Hidden Facts of Edible Bird’s Nest (EBN)

Edible Bird’s Nest (EBN) is hardened salivary material secreted by the male birds of several species of swiftlets edible bird's nestduring nest building. The birds secrete saliva and use it as cementing material to bind feathers and vegetation together, and shape them into nests with attachment to the walls of inland or seaside caves. Often nest weighs 1-2 times the swiftlet’s body weight. It only supports the mother and the nestlings. The nest construction is completed in 35 days.

Traditionally, EBN is classified both before and after processing. The commonly used classification of EBN is based on the nest’ external morphological features such as size, shape, feathering, appearance and color. However, traditional classification of EBN did not include the species of EBN-producing swiftlet thus making the classification of EBN inadequate and confusing. Additionally, further classification is based on the location of collection and the country of origin.

On the basis of shape, edible bird’s nest (EBN) has been categorized into several types such as nest cup, nest cake and cracked pieces nest. Consideration of the size of nests gives rise to one more class of EBN, fingers grade (unprocessed nest). In terms of the aspects of feathering, EBN has been categorized into premium grade nest, second class grade nest and third class grade nest. On the basis of physical appearance, EBN has been classified into grass nest, feather nest, edible bird’s nest. On the basis of colour, EBN has been classified into white nest, blood nest and Hua Yan. On the basis of location, EBN has been classified as Gomantong nest, cave nest, house nest and Sarawak nest. On the basis of country of origin, there are several classes – Malaysia, Thailand and Indonesia nests.

Moreover, EBN can also be divided into cave nest and house nest. Cave nests are mainly harvested from natural caves, whereas house nests are made by swiftlets in the attic of countryside houses.

Collection of Nests
Cave nests are harvested by local people via a complex system of management and ownership. The nest harvesting process is often painful and risky. The use of nest harvesting techniques depends on several factor such as the cave site, cave height above the ground or water bed, and some other related factors. For the collection of nests in some caves in Kakus, Malaysia, 3 fishing net is placed across the stream in the cave to catch any fallen nest. For the collection of nests built high on cave walls, temporary frames made from locally collected bamboo or ironwood are used. In low lying caves in Baram, Malaysia, nests are usually collected by hands. The nest collection seasons in Niah and Sarawak, Malaysia, last for 30 to 60 days, while it lasts only two weeks in Baram, Malaysia.

Collection of house nests is a relatively easy task but care needs to be taken of the birds’ comfort, and also skilled and knowledgeable workers are generally involved.

Viking cave where bird's nests are collected. Phi-Phi Leh island in Krabi, Thailand.
Viking cave where bird’s nests are collected. Phi-Phi Leh island in Krabi, Thailand.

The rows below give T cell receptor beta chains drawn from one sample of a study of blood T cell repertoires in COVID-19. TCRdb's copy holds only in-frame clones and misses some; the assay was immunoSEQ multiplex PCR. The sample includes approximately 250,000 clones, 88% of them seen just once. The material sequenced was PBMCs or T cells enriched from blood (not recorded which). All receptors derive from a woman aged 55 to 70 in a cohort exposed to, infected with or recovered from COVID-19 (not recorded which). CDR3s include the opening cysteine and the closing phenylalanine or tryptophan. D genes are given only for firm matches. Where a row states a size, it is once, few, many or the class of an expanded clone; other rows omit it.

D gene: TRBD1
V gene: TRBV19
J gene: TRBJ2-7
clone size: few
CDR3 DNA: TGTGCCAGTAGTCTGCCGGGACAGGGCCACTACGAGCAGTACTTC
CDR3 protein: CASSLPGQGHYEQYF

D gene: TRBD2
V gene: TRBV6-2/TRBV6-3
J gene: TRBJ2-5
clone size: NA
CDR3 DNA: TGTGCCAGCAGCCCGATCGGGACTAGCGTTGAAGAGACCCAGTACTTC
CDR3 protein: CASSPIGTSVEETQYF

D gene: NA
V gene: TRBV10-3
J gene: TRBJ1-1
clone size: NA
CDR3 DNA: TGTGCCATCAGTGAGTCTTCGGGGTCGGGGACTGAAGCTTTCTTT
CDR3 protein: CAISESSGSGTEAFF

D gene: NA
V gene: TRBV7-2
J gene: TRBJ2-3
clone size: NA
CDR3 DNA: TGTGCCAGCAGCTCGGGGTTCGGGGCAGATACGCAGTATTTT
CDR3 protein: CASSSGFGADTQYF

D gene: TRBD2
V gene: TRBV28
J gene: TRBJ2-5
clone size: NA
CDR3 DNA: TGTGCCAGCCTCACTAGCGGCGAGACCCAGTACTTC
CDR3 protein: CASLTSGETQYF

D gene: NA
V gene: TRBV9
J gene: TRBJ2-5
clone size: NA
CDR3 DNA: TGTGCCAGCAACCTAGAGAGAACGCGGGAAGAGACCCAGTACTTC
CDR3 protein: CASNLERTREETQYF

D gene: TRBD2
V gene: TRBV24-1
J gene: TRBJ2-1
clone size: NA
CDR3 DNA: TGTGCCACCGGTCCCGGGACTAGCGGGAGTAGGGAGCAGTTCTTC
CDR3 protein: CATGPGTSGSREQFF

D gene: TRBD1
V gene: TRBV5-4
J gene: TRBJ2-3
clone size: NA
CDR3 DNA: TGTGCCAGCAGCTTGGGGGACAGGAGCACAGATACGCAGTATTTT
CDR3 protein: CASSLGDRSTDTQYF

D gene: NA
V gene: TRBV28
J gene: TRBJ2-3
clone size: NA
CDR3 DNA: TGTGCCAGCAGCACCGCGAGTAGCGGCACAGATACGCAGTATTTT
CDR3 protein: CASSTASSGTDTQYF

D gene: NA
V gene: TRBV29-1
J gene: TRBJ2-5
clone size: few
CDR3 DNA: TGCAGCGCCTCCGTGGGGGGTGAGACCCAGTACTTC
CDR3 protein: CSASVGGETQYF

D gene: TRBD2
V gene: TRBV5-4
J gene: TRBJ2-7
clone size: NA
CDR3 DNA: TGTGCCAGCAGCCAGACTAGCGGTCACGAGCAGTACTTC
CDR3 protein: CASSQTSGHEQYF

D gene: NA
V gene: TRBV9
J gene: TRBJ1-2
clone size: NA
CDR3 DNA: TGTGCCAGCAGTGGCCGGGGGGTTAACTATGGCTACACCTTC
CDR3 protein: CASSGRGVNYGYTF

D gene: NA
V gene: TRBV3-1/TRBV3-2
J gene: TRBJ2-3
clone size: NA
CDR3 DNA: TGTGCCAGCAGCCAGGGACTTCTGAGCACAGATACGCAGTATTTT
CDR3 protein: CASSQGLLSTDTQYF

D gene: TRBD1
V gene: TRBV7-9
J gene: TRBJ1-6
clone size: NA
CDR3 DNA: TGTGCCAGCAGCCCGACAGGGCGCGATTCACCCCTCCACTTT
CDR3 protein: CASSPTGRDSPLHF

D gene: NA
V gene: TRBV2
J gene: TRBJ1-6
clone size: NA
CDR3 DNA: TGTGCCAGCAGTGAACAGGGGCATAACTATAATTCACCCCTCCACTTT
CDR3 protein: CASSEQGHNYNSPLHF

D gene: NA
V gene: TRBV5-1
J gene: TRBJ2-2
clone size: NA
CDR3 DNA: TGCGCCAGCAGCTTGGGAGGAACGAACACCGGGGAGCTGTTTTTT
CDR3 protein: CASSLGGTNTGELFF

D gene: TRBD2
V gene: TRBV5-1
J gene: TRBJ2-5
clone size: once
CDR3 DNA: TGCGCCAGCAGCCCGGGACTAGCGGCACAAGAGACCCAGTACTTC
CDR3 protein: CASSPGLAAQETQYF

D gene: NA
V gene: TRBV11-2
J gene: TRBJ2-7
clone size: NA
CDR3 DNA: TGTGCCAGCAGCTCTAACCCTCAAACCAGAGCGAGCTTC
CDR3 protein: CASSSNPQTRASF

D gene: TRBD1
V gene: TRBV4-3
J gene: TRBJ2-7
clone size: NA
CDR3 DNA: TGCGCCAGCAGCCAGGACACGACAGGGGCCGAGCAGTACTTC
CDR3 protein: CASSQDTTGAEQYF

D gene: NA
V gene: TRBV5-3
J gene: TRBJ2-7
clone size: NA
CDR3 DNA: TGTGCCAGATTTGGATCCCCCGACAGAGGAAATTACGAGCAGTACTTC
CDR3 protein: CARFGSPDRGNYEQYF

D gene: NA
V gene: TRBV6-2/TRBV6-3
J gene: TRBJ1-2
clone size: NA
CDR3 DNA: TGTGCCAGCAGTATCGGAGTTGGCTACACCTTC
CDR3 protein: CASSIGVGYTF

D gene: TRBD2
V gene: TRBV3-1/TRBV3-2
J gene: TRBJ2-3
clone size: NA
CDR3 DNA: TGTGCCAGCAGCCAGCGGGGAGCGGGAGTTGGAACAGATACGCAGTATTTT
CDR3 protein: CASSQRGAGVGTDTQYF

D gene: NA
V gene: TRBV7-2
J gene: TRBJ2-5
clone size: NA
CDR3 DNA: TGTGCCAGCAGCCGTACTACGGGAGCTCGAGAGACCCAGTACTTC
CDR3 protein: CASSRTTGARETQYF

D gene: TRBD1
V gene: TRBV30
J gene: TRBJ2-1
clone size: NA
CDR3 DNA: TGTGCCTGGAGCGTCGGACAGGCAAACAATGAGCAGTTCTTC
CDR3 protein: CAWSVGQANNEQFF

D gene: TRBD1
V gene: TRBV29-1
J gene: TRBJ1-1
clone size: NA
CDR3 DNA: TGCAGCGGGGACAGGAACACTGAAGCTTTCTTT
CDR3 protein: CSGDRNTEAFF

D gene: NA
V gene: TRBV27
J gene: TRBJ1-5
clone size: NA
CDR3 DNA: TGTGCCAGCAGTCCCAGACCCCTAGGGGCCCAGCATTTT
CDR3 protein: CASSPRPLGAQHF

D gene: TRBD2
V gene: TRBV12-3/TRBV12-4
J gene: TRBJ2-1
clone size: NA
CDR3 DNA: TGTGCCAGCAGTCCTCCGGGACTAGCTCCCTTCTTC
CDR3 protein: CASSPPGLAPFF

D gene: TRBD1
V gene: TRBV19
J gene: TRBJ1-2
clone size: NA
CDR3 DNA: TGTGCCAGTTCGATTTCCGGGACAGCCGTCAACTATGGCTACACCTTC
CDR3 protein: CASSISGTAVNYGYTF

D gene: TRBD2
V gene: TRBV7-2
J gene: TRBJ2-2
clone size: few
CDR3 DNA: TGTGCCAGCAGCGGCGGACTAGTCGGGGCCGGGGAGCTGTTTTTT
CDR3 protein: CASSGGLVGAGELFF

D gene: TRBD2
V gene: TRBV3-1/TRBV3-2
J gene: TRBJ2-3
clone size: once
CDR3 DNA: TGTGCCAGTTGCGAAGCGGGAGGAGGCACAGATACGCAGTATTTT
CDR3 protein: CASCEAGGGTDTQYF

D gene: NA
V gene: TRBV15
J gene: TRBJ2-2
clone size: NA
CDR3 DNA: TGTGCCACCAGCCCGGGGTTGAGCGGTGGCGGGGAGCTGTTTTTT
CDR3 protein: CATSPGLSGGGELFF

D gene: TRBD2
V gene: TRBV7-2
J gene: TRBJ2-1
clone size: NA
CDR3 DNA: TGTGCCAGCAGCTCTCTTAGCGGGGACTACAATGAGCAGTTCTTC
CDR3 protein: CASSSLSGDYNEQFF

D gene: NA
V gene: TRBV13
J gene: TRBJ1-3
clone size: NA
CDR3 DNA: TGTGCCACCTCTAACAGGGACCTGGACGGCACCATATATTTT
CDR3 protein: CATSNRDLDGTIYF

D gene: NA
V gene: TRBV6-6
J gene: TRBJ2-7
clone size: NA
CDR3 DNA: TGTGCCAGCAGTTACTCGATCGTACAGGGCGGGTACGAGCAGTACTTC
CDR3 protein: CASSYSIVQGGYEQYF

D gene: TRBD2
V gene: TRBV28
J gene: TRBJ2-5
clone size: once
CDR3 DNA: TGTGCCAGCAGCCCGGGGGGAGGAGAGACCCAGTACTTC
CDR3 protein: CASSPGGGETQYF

Physical and Biochemical Analysis of Edible Bird’s Nest
Proximate and mineral analysis are some of the predominant methods of analysis for nutritional testing of foods. Proximate analysis represents the crude proteins, fats and fibres, moisture, ash and carbohydrate contents. Many of the food analysis methods in use today are procedures based on a system initially introduced almost 100 years ago. Proximate and mineral analysis is used for the analysis of animal feedstuffs. It involves the estimation of main components of a food using procedures that allow a reasonably rapid and acceptable measurement of various food ingredients without the need for sophisticated equipment or chemicals. Usually the analysed components are crude proteins, fats and fibres, moisture, ash and carbohydrates.

Physical Analysis
The physical analysis involves the determination of the contents of moisture, fibres and ash, and the protein profile of EBN.

The vast majority of methods for the determination of moisture are based on oven drying techniques. Even though these procedures are widely varied, they do not accurately measure water content, and instead measure the volatile matter. The moisture content in EBN was 7.50 % as reported by Marcone. However, publicly available bird’s nest moisture content usually varies from 10-50%. It has been observed that some unethical EBN sellers prefer to sell nests with higher moisture content in order to earn more profits. However, EBN with high moisture content will be subjected to the growth of bacteria and fungi, which causes damage and browning of nests. With moisture content controlled below 15%, the EBN shelf-life can be prolonged for a longer time even without refrigeration. It is noteworthy to state that it is impossible to maintain EBN at 0% moisture content in cup shape as it will be fragile to hold its shape.

Fibres are polysaccharides and lignin, which are resistant to hydrolysis by enzymes in the human alimentary canal. As per this definition, the dietary fibre includes non—starch polysaccharides, resistant starch and lignin. It is important to note that no fibre content was found in EBN by Marcone, Saengkrajang et al. and Sarawak Museum Department.